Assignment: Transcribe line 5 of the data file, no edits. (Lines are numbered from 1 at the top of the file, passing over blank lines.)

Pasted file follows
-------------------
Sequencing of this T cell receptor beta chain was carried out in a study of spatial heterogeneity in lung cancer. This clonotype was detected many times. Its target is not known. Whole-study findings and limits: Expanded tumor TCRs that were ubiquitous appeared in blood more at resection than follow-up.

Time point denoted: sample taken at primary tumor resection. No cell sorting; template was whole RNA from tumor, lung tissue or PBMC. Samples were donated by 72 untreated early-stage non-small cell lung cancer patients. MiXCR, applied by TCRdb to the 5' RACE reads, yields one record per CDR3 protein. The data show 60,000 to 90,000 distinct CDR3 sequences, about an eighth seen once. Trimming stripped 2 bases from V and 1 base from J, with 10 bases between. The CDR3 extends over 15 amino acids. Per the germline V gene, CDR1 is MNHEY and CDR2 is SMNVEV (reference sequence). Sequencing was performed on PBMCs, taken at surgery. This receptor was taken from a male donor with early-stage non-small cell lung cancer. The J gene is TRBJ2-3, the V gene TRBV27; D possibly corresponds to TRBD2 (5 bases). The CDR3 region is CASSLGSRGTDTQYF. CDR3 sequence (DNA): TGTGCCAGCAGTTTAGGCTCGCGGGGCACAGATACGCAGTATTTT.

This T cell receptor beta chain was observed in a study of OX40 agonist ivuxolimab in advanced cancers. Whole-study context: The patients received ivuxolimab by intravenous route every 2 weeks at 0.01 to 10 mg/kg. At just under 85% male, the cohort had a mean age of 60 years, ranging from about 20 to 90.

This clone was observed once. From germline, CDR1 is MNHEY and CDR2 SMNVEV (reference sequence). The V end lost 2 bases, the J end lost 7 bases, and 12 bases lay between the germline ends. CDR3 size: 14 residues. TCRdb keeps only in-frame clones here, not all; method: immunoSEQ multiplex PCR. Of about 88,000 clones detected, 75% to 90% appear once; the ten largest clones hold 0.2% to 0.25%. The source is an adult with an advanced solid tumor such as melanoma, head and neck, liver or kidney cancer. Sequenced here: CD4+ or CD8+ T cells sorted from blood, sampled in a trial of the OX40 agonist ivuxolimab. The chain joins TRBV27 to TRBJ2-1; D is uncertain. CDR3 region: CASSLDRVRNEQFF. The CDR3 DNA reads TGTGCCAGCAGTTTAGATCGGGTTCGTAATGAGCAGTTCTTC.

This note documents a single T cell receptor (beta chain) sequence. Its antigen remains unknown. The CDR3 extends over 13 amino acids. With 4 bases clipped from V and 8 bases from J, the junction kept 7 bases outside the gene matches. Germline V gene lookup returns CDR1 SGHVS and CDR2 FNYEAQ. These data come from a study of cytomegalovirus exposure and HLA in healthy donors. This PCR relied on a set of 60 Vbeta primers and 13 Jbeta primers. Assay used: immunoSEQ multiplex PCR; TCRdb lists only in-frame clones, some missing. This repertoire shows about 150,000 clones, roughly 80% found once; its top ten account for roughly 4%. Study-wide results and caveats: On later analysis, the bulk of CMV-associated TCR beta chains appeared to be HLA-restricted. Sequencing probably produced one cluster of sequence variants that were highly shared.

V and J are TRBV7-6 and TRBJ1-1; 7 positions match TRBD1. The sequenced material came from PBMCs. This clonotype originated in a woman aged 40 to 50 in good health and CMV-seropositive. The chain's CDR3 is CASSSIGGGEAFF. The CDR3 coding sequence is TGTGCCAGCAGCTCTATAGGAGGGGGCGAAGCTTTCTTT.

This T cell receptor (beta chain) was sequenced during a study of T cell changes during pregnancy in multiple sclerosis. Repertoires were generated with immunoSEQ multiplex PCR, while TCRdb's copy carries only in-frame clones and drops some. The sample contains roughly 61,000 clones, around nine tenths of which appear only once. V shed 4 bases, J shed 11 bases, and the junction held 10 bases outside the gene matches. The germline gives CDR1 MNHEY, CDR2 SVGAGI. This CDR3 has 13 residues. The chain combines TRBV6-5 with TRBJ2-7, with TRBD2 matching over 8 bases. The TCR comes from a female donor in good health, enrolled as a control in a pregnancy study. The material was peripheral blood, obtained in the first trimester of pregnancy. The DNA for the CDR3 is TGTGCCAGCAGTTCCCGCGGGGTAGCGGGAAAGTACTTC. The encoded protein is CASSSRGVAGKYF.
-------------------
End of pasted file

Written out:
This note documents a single T cell receptor (beta chain) sequence. Its antigen remains unknown. The CDR3 extends over 13 amino acids. With 4 bases clipped from V and 8 bases from J, the junction kept 7 bases outside the gene matches. Germline V gene lookup returns CDR1 SGHVS and CDR2 FNYEAQ. These data come from a study of cytomegalovirus exposure and HLA in healthy donors. This PCR relied on a set of 60 Vbeta primers and 13 Jbeta primers. Assay used: immunoSEQ multiplex PCR; TCRdb lists only in-frame clones, some missing. This repertoire shows about 150,000 clones, roughly 80% found once; its top ten account for roughly 4%. Study-wide results and caveats: On later analysis, the bulk of CMV-associated TCR beta chains appeared to be HLA-restricted. Sequencing probably produced one cluster of sequence variants that were highly shared.